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Thursday, October 08, 2009

Down Syndrome and Driving

When Kayla was first born I didn't have a thought about her being able, or not being able, to get her driver's license. It wasn't something I thought much about - I didn't know if it was possible or not.

Somewhere along the way I guess I read that the majority of people with Down syndrome don't have their driver's license and that did make me a little sad. It just seems like such a 'rite of passage' in your teens to get that license. Edited to add: I should mention that if, in fact, Kayla won't/can't be able to drive, I am ok with that. There are a lot of people who don't drive for one reason or another and they do just fine getting around.

Over the 6 years since Kayla was born I have heard/read of individuals with Down syndrome who do have their driver's license...so I know it's not impossible.

2 stories have been making the blogs recently and I wanted to share them as well.

The first is a video on Kelly Fitzgerald - one of only 2 people in New Zealand with Down syndrome who has their driver's license.

and this article about Lee Jones: Man With Down Syndrome Talks of Dreams Pursued

I especially like this quote from the article: "Everyone, whether they have a disability or not, has the right to have their own dreams," Jones said. "Dreams let you explore the future without being tied to what is reasonable or expected. But, at some point, it is important to turn your most important dreams into the reality of actually living those dreams."

Who knows if Kayla will get her driver's license...only time will tell...but in the mean time I'm going to keep my dreams and hopes that she will.

Get It Down; 31 for 21

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Lacey said...

My hope is more and more DS kids will get their licenses as we continue to teach people that they can do whatever they want in life. I know we have a long way to go but we've come far from when they used to institutionalize all DS kids.

Stephanie said...

I honestly never even thought about it before. My son is only 4 but it seems strange now that it's never crossed my mind.
Too busy keeping him alive and healthy till now I guess.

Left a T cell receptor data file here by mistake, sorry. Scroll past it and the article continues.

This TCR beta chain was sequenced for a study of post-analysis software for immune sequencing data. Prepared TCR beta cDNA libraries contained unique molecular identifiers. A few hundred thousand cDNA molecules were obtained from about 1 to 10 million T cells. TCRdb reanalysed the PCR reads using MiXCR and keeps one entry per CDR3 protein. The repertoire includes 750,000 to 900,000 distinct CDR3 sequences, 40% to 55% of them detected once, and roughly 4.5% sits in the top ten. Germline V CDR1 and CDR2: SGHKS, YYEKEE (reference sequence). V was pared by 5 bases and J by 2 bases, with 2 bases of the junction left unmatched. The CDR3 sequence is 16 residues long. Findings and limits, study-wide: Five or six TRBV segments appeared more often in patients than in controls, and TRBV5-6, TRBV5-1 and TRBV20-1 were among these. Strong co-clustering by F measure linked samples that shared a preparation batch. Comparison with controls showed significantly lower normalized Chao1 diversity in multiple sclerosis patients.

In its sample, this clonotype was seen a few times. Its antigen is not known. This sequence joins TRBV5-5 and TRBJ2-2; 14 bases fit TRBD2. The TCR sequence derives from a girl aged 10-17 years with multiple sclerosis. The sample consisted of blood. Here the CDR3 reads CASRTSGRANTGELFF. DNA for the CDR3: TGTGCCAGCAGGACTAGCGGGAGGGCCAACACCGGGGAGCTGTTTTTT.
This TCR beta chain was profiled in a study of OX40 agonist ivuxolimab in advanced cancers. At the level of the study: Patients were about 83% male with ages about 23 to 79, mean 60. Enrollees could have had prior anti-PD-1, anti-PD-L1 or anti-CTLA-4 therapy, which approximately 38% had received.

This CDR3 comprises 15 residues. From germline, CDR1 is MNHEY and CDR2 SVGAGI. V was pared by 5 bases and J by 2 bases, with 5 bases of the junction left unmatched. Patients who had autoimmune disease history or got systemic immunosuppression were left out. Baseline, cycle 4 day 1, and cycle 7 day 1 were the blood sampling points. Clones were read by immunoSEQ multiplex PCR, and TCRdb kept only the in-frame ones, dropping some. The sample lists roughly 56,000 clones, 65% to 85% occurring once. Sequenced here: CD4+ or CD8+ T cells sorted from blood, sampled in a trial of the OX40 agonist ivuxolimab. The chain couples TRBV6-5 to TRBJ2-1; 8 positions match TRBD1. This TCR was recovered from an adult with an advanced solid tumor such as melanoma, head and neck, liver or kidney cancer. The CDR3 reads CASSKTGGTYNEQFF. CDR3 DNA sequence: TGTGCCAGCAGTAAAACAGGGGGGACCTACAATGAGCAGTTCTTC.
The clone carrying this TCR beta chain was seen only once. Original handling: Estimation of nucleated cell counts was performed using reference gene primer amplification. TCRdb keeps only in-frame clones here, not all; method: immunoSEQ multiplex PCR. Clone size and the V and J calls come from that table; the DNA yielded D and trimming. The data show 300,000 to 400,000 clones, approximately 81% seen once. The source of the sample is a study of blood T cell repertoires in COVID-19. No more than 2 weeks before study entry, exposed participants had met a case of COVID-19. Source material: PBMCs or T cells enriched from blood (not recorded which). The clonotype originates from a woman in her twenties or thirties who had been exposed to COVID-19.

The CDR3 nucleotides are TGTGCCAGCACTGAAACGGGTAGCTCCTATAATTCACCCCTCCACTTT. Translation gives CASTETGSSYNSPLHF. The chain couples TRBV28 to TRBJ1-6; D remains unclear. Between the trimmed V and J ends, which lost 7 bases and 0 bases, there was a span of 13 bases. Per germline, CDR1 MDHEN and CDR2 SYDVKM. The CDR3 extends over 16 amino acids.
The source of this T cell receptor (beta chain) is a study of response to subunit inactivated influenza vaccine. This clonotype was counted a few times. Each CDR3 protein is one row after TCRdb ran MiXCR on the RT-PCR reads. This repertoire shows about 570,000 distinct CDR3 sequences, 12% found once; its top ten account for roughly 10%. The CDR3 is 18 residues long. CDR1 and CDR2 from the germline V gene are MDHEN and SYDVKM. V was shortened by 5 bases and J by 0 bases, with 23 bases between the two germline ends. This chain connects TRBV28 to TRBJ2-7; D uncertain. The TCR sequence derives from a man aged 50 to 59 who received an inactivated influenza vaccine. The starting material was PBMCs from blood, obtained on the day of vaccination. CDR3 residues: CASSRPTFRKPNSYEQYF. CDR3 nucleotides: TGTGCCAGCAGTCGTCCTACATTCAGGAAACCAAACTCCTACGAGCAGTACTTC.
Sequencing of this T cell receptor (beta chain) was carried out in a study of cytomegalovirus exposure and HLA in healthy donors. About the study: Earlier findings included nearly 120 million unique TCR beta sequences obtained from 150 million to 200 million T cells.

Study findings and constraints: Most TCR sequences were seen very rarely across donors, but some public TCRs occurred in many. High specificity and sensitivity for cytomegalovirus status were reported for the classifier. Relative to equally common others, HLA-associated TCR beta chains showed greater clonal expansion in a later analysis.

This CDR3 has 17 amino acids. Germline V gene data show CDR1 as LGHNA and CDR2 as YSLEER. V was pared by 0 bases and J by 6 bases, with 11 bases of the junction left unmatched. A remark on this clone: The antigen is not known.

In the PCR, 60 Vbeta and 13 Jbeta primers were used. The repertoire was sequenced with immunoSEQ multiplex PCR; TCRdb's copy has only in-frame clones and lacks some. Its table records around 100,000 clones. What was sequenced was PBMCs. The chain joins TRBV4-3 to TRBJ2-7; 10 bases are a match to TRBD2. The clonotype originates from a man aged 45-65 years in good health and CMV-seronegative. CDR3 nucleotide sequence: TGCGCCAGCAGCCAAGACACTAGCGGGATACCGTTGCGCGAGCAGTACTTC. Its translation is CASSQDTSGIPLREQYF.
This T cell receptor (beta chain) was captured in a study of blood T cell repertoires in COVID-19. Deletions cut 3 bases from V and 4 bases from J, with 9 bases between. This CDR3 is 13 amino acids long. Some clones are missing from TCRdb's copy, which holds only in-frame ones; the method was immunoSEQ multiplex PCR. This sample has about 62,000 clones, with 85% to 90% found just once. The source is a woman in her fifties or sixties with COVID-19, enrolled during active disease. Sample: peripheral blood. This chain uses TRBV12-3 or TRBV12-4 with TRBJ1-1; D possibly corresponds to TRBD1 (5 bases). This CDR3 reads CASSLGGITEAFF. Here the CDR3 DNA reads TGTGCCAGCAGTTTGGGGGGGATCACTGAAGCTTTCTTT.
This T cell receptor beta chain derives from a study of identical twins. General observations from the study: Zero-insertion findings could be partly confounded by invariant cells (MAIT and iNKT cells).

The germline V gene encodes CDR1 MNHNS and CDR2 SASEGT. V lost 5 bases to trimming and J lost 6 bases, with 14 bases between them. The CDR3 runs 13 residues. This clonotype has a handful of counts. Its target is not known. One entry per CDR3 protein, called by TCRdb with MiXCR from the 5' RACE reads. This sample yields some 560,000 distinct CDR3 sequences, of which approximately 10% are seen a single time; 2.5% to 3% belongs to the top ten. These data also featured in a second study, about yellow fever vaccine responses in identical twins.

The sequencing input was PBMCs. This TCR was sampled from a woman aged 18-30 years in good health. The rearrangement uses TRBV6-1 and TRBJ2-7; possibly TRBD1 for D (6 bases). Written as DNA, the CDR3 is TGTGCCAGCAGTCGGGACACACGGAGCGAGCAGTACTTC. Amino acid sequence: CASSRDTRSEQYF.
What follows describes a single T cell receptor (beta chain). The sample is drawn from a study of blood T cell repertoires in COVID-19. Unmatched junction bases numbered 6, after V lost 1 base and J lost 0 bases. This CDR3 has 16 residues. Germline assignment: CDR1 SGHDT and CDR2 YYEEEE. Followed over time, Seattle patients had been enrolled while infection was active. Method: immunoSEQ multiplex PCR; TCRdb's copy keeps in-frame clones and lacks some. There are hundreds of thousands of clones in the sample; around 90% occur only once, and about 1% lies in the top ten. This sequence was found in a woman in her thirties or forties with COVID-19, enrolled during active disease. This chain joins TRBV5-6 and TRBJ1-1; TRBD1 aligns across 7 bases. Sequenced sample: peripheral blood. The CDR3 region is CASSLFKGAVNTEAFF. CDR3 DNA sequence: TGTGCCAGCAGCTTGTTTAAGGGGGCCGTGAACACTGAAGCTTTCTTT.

If I've learned anything from my child it is this. He may or may not ever drive a car or ride a bike, or do many other "typical" things that other people do, but I know this for sure..
One way or another, he'll get where he wants to go. He'll do it in his own way in his own time, just like he's done everything else.
And when he gets there.. I'll be waiting as proud as ever.

Sasha said...

I never really thought about it either. Maybe because my little one is only 10 months. However now that you mention it..why not dream big and hope for the best.

Lianna said...

I am so happy that you posted this topic. I do wonder if this is a skill that Gabriel will possess. In Canada, I am not aware of any people with Ds who do drive. I'll have to search.

I'm certainly inspired to get MY driver's license more than ever now. At almost 45 years old, I find that I'm more fearful than ever, so Kelly's story of just going for it is really helpful at this time in my life.

Calico Sky said...

"Dreams let you explore the future without being tied to what is reasonable or expected. But, at some point, it is important to turn your most important dreams into the reality of actually living those dreams."

Thank you so much for this Michelle. That impass/goodbye I blogged about very much centres around this, I believe stronly that dreams without goals are simply wishes and that we can live out our dreams, sadly I think often men are so much more stuck in the "we must do what is right, what if" mentality.

Re Kayla. I hope if it is her dream to drive, then she's able to do just that. With her fighting spirit and an amazing family as advocates I have no doubt :)

my family said...

Thank you for this, everyone DOES have dreams

Nicki said...

What an awesome young lady! She can be a great inspiration for kids with special needs, and for ALL of us!

The Girls' Mommy said...

Wow. I just read that quote like three times. I love it. Wow.

I used to get sad wondering if Abbie would or wouldn't drive. But as she's gotten older and formed her own personality I've discovered that she actually prefers to be shuttled around like a princess. She will choose the bike trailer over her own bike every time. Its so she can look out and wave :)

chelle said...

All we can do is hope for the best for our children. I am glad you see the hope.

Tausha said...

Great post. I have had those thoughts as well since Sam's older sister will be 16 in 5 months and is studying for her drivers license test. I have hopes someday that Sam will drive, you never know.

Sue said...

That is so sweet about the dreams. We all have them for our kids - regardless of their individual abilities. So many with special needs teach us about surpassing expectations all the time. :)

A Mom's Life said...

No matter what the disability or issues with our children we can never give up hope that they can and should be able to participate in so many rites of passage. We can always dream while realizing that reality and dreams do not always coincide. When we give up those dreams and hopes then we are doing ourselves and our children an injustice! I loved your blog today Michelle! I love your attitude and proactiveness!

Brandie said...

That video is the best. I could watch it over and over! I love your new blog header!

Lance Boldt said...

Our Josh started in on wheels as soon as he could. If you think it's hard to keep up with a kid with DS - wait 'til their rolling.

Here are some stories of Josh from big wheels to bikes to - yes - the car.


Christina said...

What an inspirational post - I think that's a great outlook!